So what did we learn from 2022 that will guide our plans for 2023?

Each of the twenty years this business has been operating we close the year just a bit more knowledgeable than when we started it. Here are just a few points picked up that will affect our focus in 2023.

Life is getting harder for those owning an online advertising channel.

Recent reports of Meta’s ad revenue have it going the wrong way; that is, backwards. Apparently, this is due to an unfortunate double whammy: a) an economic slump and b) the falling consent from Apple users deciding not to allow Meta to track them outside of their apps.

For a business like Meta, the more user data they can hoover up the greater the range of targeting options they can offer. But that’s not all. Being able to accurately measure the return on ad investment is also affected by the power of your suck. So when people choose to stop you gathering their data, targeting becomes less effective AND, with it, your ability to measure any results your advertising delivers. These are the two real whammys advertisers need to deal with in 2023.

Nevertheless, their shareholders will still demand revenue growth.

While all this is happening, the shareholders of businesses like Google remain hungry for continued revenue growth. They purchased the stock with this factored into the price, so it is expected to arrive.

But are we searching more than we used to? Probably not. We all know about Google now. So where are those extra users coming from? They’re not coming. So where’s the commercial growth going to come from? Increasing click costs. Get used to it.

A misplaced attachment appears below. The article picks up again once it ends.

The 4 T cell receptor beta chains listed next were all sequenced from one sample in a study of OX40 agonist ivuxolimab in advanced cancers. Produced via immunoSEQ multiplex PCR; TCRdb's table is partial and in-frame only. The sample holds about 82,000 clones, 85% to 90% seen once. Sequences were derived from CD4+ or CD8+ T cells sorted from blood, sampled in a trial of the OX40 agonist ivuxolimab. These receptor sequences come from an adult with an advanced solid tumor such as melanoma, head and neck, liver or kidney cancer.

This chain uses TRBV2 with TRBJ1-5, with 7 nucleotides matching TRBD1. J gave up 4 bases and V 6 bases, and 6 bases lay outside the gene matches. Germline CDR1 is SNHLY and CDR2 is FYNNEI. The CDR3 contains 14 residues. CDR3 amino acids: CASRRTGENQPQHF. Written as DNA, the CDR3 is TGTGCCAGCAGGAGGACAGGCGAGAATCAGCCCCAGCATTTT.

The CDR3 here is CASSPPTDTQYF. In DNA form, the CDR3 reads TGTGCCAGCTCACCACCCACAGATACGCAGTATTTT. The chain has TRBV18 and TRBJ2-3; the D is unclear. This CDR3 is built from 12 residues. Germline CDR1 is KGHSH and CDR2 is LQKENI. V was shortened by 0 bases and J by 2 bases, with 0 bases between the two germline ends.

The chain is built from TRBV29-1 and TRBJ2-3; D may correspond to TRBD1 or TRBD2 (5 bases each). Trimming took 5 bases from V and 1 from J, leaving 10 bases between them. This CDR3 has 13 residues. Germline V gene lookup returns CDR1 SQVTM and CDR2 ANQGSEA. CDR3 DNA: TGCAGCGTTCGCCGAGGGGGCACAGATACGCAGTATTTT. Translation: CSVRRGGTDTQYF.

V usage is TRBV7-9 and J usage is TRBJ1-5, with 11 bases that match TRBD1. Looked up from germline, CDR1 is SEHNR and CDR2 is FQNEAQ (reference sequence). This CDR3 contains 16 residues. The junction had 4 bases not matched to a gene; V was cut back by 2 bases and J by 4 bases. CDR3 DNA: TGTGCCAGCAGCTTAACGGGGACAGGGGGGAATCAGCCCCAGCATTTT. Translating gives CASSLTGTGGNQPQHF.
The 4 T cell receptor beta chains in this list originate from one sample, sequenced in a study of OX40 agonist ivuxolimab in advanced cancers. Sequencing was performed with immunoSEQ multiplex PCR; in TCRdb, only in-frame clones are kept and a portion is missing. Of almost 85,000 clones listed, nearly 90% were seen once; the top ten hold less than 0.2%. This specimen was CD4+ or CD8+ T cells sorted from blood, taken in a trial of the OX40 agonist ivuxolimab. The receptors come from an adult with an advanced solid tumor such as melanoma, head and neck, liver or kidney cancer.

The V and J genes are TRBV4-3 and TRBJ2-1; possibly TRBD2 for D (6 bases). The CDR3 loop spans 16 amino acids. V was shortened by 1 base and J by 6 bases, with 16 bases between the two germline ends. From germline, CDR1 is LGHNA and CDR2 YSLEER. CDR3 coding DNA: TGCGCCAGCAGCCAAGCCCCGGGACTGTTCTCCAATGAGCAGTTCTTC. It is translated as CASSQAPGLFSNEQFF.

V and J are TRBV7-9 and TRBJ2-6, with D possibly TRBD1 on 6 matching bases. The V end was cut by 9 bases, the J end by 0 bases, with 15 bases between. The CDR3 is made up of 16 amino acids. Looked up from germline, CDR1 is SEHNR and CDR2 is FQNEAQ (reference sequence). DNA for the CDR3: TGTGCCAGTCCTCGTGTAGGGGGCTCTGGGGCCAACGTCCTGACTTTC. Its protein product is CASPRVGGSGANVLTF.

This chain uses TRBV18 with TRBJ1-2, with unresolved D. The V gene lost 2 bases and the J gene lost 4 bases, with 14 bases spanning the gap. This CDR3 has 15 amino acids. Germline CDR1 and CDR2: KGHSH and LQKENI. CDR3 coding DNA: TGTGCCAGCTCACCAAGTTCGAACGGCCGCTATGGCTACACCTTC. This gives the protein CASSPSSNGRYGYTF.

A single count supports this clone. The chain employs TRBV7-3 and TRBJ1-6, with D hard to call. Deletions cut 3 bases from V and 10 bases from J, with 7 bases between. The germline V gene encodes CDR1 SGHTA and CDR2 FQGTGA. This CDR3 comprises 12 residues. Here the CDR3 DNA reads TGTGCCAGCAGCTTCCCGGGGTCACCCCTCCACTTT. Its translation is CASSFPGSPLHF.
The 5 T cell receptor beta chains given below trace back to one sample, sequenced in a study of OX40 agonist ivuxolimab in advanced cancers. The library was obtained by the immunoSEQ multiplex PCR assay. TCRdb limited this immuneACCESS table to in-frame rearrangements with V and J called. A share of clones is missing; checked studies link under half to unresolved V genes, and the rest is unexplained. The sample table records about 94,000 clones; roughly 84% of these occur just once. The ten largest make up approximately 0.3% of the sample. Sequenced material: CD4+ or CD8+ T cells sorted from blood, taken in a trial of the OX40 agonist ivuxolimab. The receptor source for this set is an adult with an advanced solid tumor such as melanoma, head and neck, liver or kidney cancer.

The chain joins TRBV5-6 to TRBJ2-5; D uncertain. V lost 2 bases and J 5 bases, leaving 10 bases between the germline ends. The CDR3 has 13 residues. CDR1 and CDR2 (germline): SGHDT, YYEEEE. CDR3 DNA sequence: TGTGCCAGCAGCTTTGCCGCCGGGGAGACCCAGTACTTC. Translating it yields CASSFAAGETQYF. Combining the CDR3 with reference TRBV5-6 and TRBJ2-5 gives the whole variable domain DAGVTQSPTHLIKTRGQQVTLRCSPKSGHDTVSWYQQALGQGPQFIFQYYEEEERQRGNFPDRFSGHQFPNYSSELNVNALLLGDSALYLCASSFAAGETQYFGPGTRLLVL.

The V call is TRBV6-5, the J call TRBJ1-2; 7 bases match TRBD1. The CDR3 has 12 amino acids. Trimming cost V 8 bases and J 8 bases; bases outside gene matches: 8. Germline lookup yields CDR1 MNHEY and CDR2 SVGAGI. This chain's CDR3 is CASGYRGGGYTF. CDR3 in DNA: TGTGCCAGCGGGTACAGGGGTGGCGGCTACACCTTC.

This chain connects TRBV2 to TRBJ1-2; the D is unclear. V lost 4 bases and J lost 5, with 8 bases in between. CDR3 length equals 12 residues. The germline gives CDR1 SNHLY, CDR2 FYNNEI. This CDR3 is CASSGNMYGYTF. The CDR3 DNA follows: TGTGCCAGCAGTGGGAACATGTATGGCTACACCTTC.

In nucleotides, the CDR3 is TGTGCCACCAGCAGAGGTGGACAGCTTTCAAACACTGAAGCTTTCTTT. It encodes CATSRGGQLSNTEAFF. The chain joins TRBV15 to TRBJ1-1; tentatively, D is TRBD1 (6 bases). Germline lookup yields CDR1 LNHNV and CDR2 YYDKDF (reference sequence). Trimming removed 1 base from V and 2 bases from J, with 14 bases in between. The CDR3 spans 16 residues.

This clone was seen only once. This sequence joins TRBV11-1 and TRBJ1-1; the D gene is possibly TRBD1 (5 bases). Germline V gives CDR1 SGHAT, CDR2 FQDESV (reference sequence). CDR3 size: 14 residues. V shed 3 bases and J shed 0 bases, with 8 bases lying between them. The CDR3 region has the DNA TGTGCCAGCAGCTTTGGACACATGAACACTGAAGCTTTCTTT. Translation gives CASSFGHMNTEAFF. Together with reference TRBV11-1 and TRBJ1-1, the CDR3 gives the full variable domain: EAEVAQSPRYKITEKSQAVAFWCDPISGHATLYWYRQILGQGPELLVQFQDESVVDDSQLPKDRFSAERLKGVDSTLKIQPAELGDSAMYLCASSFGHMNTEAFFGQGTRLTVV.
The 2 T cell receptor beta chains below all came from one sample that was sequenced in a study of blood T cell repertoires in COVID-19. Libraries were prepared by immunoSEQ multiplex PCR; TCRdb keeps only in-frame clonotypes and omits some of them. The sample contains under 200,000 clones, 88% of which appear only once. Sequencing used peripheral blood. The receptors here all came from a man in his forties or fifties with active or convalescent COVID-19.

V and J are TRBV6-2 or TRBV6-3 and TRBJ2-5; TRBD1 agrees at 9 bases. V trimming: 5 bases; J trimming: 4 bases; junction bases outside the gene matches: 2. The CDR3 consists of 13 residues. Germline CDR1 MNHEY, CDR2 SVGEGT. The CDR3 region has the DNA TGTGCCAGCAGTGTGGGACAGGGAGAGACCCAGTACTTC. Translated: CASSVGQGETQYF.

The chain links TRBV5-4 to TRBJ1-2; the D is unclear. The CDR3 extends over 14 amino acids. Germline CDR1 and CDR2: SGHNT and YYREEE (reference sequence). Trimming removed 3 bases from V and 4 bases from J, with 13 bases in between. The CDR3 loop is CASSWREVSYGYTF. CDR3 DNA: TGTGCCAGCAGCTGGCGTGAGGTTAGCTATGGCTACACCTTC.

Today I read that a 1kg block of Tasty Cheese now sells in NZ for more than $15. Ouch. The other day I picked up Google selling a single click for $35. Google thought it would deliver a lead to the business that purchased it, so it factored this into the cost. Unfortunately, it didn’t and the customer paid for Google’s error. 

Remember that Google is like any other technology services business. Having to fight to retain its staff with rising salary costs and their price rises flow neatly down to the clicks you buy now and next year.

And as the availability of user data becomes more fractured in 2023, Google could make more mistakes like this – overpricing a click thinking it will convert. A smart advertiser would measure that $35 click all the way through to the closed sale to see if it really was worth every cent.

So are we seeing a gradual erosion of trust in the digital advertising we are all buying?

One of my mantras is “the less you track the less you can measure” For 2023 I will rephrase this as “the less you can track the less you can trust”. The crazy way conversions are now reported highlights this issue. 

A “conversion” is an action occurring on your website that makes you smile. Think Quote Request or Contact Us form completed. You can “plumb in” these actions to your advertising software to provide visibility on what part of your advertising created all the goodness. This works well when you have an accurate understanding of how users interact with your media.

But when this type of tracking starts to struggle so do the conversions you can report upon. This in turn can make the ad channel look like its performance is suffering.